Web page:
usa-dave-hakstol.jpg
USA Today Images

In current state, Dave Hakstol has tricky job with Flyers

Dave Hakstol has to walk a fine line between winning and development.

When it comes to Ron Hextall's organizational blueprint, those two concepts intertwine. While the future is important, so is being competitive in the present.

There is no tanking, nor is there a disregard for tomorrow.

As the head coach overseeing the day-to-day operations of such a model, Hakstol finds himself in a daily conundrum of sorts, trying to strike that balance between Hextall's two all-important objectives.

Lately, though, Hakstol has probably been more focused on winning the day than he's ever been, compared to worrying about a year, month or even a week down the road.

And can you blame him?

Less than a week ago, fans were calling for his firing, almost coming together like an angry mob outside the Wells Fargo Center. The Flyers were mired in a losing streak that bottomed out at 10 games and had Hakstol's boss being peppered with repeated questions surrounding the head coach's job status.

So, yeah, in this current climate, Hakstol is in the business to win hockey games, no matter what the cost — and it showed during the team's three-game resurgence in Western Canada.

As the Flyers tallied off three straight wins and outscored the opposition, 13-5, the organization's young building blocks quietly saw their ice times dip considerably. Nolan Patrick played an average of 8:55 over the three games, down from 12:31 prior, while Travis Konecny averaged 9:54, down from 14:07, and Travis Sanheim 11:47, down from 16:08.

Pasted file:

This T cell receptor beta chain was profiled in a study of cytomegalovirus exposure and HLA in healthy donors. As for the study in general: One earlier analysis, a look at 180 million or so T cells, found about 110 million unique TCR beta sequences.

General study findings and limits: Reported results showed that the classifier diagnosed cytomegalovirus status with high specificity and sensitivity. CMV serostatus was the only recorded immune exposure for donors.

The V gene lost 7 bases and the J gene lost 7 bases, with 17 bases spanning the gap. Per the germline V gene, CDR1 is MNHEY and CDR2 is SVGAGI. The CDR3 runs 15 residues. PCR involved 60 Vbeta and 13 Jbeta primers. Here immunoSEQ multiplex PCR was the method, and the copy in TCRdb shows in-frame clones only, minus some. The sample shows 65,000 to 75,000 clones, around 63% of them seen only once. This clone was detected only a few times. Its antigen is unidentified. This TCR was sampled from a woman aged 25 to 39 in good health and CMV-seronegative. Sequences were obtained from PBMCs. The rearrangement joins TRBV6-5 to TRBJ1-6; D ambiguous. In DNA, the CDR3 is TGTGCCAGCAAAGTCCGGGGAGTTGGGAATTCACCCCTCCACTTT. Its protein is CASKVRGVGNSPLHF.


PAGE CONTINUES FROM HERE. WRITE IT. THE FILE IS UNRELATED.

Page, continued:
All three players are foundation pieces. All three first-round picks. All three no older than 21 years old, but here because they belong and are in the NHL phase of their development.

The minutes don't exactly jive with development. Many would like to see Patrick, Konecny and even Sanheim provide more offense in greater ice time.

But the tactic of shortening his bench a bit to close out games and place more experience on the ice has worked for Hakstol.

With an increased role, Michael Raffl has five goals in his last eight games after playing just 10:55 a night the previous 21 contests. The 29-year-old Austrian put up four points (three goals, one assist) in the past three games on the Flyers' new second line, alongside Jakub Voracek and Valtteri Filppula. Voracek went off for seven assists over that stretch, while the 33-year-old Filppula totaled four points (one goal, three assists) of his own playing 19-plus minutes a game.

On defense, 31-year-old veteran Andrew MacDonald played heavy minutes (22:51), as did Ivan Provorov (25:25), lightening the load on the rookie Sanheim.

None of this is to say Hakstol is forgetting the long game, which Hextall values so greatly. Before the Flyers staggered into desperation mode of try anything and everything, Hakstol actually allowed for the youth to play bigger roles.

Patrick, Konecny and Sanheim have all seen opportunity throughout the Flyers' first 29 games, and Hakstol will have to understand the importance of finding them more as this season chugs forward.

Because with Hextall, the future is always in sight.

As for Hakstol, discovering a happy medium becomes the challenge ... in a season full of them.